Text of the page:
Joshua Logan also employs extreme close-ups to great effect late in the picture, heightening dramatic impact and the intensity of emotion between Chérie and Beauregard 'Bo' Decker. Yet how hard as the film tries, the romance between these two attractive characters strains credulity. I've never seen or read the stage version of 'Bus Stop,' but I can't help but think it possesses more substance than the screen adaptation, which, like a lengthy bus trip, chugs along in fits and starts, without any rhythm or flow. Though the performances are all stellar, Joshua Logan was known as an actor's director, but his films remain largely undistinguished, despite their notoriety and success and they can't completely eclipse the loud, crass, tiresome story.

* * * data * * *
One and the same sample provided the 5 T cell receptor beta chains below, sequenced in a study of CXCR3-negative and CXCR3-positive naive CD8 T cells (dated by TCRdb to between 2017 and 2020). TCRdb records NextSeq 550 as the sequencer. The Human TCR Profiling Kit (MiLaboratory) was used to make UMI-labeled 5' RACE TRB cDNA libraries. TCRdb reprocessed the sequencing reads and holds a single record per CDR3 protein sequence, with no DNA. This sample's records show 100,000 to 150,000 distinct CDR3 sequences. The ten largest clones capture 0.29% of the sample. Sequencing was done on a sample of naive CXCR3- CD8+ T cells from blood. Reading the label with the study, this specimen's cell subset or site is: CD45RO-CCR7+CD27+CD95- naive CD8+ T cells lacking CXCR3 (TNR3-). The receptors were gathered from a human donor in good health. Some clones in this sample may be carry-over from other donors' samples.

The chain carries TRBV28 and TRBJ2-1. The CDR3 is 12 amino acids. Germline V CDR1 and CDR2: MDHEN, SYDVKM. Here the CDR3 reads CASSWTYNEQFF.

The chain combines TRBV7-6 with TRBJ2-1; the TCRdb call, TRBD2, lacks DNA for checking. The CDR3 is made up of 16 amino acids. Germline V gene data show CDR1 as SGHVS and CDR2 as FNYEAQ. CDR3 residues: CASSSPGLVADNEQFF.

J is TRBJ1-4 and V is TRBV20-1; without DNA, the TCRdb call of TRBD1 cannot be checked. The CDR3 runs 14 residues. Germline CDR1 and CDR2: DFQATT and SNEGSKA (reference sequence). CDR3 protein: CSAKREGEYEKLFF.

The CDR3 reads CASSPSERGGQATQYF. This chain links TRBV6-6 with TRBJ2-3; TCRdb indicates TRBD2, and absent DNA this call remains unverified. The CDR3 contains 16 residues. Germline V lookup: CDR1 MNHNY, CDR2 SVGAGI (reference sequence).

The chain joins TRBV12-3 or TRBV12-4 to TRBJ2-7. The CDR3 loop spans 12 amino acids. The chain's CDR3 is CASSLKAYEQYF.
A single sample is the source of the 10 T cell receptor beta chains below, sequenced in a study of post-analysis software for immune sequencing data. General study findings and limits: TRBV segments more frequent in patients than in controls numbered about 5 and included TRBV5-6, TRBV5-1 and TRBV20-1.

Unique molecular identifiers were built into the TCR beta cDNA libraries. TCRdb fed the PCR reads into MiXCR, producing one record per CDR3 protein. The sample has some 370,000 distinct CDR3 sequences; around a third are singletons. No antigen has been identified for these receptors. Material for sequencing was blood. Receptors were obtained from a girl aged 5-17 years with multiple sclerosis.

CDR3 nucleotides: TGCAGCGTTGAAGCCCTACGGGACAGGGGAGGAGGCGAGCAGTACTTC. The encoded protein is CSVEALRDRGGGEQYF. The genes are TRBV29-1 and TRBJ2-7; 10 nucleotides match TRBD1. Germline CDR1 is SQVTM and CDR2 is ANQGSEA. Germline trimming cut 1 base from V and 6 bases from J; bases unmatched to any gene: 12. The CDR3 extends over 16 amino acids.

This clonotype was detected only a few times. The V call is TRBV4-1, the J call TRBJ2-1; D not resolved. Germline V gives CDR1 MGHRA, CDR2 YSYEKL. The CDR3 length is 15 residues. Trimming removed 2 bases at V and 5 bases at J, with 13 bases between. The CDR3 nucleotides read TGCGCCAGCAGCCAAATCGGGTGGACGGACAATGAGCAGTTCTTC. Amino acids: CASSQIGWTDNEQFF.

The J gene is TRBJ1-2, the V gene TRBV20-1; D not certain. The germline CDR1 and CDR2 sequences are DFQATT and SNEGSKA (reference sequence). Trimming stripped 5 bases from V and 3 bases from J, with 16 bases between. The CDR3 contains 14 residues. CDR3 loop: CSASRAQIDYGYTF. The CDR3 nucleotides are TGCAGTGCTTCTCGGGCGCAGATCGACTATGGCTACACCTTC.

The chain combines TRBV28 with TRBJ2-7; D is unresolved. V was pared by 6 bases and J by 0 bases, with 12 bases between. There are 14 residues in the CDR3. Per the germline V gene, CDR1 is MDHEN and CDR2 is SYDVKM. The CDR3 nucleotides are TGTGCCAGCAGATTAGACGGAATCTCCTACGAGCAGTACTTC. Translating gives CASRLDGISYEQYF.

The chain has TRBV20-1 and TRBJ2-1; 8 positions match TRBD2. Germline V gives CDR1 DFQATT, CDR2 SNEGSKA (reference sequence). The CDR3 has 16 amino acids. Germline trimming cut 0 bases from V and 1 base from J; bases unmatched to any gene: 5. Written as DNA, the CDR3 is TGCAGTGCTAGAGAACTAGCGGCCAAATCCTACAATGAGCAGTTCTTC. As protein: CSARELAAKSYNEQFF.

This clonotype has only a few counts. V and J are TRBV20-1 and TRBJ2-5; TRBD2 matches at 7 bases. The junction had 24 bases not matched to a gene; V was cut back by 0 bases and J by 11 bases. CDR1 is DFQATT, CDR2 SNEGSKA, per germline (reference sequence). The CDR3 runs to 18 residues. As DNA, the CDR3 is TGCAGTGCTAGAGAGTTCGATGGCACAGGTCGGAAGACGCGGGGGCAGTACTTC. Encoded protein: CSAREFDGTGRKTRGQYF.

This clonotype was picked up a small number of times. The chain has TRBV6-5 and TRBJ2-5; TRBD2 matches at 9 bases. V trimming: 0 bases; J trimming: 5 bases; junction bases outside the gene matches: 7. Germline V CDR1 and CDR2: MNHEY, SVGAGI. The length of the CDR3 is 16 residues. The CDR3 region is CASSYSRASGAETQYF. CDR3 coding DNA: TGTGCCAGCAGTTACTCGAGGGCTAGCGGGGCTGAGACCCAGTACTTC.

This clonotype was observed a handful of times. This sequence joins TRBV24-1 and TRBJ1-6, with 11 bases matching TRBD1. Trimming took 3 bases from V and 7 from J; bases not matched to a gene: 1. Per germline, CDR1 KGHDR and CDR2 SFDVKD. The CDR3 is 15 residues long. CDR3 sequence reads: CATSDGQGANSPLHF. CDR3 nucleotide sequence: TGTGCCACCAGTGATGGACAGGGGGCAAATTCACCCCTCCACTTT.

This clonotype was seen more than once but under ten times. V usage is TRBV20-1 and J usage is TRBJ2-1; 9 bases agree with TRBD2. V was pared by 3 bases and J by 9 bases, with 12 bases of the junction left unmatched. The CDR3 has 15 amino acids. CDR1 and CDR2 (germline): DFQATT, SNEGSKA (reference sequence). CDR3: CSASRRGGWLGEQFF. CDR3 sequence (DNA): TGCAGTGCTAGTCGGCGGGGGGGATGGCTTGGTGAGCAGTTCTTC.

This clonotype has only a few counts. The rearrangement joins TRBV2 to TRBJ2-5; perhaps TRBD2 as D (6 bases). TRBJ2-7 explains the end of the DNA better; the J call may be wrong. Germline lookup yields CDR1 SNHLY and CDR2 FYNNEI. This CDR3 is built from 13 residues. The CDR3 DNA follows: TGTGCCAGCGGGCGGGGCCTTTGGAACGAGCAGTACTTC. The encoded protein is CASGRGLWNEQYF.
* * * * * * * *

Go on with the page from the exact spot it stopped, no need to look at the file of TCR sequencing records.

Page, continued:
THE BUS STOP SONG (1956) (Written by Ken Darby) [Sung in the opening credits off-screen by The Four Lads] [Also partially sung by a guitar-playing Arthur O'Connell (uncredited) and the bus passengers]

THAT OLD BLACK MAGIC (1942) (uncredited) (Music by Harold Arlen) (Lyrics by Johnny Mercer) [Sung by Marilyn Monroe] [Later briefly sung by Don Murray]

THE RIGHT KIND (1948) (uncredited) (Music by Lionel Newman) (Lyrics by Don George and Charles Henderson)

RYE WHISKY (1936) (uncredited) (Written by Tex Ritter)